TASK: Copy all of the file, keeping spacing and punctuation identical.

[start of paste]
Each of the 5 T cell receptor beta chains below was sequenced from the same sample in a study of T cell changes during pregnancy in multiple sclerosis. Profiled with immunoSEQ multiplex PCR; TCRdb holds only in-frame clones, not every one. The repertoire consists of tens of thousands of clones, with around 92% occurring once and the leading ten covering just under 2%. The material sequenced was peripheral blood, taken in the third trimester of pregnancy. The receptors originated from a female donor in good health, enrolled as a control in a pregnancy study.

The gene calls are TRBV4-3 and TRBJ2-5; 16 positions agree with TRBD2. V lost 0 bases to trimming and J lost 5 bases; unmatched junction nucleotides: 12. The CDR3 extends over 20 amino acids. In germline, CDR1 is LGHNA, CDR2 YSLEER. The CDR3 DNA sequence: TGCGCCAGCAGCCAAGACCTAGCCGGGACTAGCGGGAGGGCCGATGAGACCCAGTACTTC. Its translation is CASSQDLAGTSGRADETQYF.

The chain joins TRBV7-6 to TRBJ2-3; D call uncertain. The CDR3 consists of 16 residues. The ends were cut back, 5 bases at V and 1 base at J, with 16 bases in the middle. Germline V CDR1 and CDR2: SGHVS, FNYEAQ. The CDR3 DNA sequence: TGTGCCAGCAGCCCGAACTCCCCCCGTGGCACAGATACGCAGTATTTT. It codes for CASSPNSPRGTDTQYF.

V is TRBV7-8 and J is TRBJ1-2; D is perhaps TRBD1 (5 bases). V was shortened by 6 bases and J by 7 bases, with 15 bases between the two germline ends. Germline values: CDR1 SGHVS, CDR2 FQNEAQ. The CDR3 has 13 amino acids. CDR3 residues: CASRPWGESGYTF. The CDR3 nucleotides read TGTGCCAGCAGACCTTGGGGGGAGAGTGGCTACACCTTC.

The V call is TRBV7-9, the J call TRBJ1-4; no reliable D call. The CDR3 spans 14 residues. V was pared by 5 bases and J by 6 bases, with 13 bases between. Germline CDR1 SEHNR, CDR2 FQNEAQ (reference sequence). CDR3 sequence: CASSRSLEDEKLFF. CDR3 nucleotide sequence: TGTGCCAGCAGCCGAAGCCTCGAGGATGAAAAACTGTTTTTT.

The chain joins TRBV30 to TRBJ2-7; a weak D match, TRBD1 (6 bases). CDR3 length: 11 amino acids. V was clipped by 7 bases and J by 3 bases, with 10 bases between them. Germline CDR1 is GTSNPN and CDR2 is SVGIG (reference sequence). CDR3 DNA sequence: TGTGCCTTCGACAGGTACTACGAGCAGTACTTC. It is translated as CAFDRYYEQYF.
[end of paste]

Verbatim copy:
Each of the 5 T cell receptor beta chains below was sequenced from the same sample in a study of T cell changes during pregnancy in multiple sclerosis. Profiled with immunoSEQ multiplex PCR; TCRdb holds only in-frame clones, not every one. The repertoire consists of tens of thousands of clones, with around 92% occurring once and the leading ten covering just under 2%. The material sequenced was peripheral blood, taken in the third trimester of pregnancy. The receptors originated from a female donor in good health, enrolled as a control in a pregnancy study.

The gene calls are TRBV4-3 and TRBJ2-5; 16 positions agree with TRBD2. V lost 0 bases to trimming and J lost 5 bases; unmatched junction nucleotides: 12. The CDR3 extends over 20 amino acids. In germline, CDR1 is LGHNA, CDR2 YSLEER. The CDR3 DNA sequence: TGCGCCAGCAGCCAAGACCTAGCCGGGACTAGCGGGAGGGCCGATGAGACCCAGTACTTC. Its translation is CASSQDLAGTSGRADETQYF.

The chain joins TRBV7-6 to TRBJ2-3; D call uncertain. The CDR3 consists of 16 residues. The ends were cut back, 5 bases at V and 1 base at J, with 16 bases in the middle. Germline V CDR1 and CDR2: SGHVS, FNYEAQ. The CDR3 DNA sequence: TGTGCCAGCAGCCCGAACTCCCCCCGTGGCACAGATACGCAGTATTTT. It codes for CASSPNSPRGTDTQYF.

V is TRBV7-8 and J is TRBJ1-2; D is perhaps TRBD1 (5 bases). V was shortened by 6 bases and J by 7 bases, with 15 bases between the two germline ends. Germline values: CDR1 SGHVS, CDR2 FQNEAQ. The CDR3 has 13 amino acids. CDR3 residues: CASRPWGESGYTF. The CDR3 nucleotides read TGTGCCAGCAGACCTTGGGGGGAGAGTGGCTACACCTTC.

The V call is TRBV7-9, the J call TRBJ1-4; no reliable D call. The CDR3 spans 14 residues. V was pared by 5 bases and J by 6 bases, with 13 bases between. Germline CDR1 SEHNR, CDR2 FQNEAQ (reference sequence). CDR3 sequence: CASSRSLEDEKLFF. CDR3 nucleotide sequence: TGTGCCAGCAGCCGAAGCCTCGAGGATGAAAAACTGTTTTTT.

The chain joins TRBV30 to TRBJ2-7; a weak D match, TRBD1 (6 bases). CDR3 length: 11 amino acids. V was clipped by 7 bases and J by 3 bases, with 10 bases between them. Germline CDR1 is GTSNPN and CDR2 is SVGIG (reference sequence). CDR3 DNA sequence: TGTGCCTTCGACAGGTACTACGAGCAGTACTTC. It is translated as CAFDRYYEQYF.